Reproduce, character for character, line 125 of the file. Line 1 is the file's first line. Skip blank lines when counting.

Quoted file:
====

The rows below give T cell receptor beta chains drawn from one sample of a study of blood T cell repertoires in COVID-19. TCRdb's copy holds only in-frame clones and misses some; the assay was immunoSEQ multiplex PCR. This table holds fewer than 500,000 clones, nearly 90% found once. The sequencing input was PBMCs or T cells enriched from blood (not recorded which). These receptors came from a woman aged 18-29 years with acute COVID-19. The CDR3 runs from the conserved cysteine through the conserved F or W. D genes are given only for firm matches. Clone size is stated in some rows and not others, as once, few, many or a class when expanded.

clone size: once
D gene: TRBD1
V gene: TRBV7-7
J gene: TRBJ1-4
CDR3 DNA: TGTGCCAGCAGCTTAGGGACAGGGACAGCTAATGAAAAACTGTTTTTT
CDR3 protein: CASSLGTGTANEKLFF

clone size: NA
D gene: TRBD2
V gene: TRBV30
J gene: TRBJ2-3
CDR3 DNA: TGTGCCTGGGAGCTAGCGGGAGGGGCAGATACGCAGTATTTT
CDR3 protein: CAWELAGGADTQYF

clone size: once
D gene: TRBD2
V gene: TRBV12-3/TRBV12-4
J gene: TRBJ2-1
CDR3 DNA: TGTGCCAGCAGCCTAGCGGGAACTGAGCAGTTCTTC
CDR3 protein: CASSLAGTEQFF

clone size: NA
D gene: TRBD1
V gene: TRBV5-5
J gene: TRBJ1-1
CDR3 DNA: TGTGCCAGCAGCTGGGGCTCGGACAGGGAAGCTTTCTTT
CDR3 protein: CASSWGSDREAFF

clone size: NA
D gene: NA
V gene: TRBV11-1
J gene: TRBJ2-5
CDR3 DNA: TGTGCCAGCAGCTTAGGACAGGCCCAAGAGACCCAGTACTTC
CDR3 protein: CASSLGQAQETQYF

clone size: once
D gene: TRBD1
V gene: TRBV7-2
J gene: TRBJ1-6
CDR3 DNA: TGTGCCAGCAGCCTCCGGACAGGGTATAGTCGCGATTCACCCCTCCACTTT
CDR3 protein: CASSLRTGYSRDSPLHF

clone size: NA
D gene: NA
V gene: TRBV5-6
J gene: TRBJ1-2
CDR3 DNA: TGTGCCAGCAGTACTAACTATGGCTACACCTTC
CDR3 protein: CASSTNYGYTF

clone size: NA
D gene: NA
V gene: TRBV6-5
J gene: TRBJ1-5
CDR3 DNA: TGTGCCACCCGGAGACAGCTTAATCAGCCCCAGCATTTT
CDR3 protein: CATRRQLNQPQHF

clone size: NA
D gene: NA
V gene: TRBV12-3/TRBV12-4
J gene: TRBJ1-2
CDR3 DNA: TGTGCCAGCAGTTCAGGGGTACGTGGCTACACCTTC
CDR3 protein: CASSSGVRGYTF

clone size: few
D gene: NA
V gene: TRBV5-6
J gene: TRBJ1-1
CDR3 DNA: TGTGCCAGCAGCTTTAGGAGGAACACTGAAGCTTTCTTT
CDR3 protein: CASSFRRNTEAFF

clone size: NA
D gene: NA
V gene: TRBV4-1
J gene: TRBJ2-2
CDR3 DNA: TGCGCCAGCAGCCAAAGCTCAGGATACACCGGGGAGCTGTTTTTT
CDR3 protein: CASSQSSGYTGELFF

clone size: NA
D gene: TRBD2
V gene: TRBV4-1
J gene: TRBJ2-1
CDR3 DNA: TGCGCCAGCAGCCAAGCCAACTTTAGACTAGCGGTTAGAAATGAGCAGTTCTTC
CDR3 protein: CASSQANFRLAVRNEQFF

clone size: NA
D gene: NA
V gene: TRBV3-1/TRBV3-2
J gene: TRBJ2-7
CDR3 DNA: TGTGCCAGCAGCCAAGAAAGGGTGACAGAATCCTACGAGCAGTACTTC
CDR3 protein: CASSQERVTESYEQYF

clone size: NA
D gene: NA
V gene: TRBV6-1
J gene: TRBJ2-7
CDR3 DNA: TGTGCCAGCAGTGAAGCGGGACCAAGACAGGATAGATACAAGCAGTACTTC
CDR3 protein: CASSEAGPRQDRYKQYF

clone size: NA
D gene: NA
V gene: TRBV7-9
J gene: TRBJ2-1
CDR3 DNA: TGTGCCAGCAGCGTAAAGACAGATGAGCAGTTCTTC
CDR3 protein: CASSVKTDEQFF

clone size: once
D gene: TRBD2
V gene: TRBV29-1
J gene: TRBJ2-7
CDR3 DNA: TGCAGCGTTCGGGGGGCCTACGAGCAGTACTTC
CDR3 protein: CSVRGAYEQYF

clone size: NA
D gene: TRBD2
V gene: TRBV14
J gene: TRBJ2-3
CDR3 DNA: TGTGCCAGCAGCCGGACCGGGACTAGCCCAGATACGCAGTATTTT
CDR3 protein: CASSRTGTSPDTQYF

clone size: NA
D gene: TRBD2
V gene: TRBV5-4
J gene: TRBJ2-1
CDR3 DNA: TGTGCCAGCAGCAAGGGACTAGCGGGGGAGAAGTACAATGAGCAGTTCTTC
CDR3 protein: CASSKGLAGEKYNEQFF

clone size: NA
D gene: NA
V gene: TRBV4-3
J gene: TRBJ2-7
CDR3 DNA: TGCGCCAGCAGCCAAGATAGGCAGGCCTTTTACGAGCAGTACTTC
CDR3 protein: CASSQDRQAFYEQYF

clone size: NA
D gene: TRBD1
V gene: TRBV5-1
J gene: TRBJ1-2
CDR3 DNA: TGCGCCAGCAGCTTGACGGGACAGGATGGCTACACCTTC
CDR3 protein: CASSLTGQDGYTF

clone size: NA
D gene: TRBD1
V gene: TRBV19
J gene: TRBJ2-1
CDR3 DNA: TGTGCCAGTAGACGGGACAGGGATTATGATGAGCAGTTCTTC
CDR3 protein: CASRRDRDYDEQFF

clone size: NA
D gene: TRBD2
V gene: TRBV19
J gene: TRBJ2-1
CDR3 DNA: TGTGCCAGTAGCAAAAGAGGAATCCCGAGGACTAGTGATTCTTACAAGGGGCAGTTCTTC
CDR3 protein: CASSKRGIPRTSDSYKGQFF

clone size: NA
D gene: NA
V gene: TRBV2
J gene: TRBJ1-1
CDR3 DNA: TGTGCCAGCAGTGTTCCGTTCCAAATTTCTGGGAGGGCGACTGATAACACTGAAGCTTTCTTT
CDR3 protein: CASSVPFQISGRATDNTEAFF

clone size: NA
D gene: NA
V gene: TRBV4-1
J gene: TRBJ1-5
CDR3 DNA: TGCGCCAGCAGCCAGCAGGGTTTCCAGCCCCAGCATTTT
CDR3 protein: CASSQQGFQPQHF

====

J gene: TRBJ2-1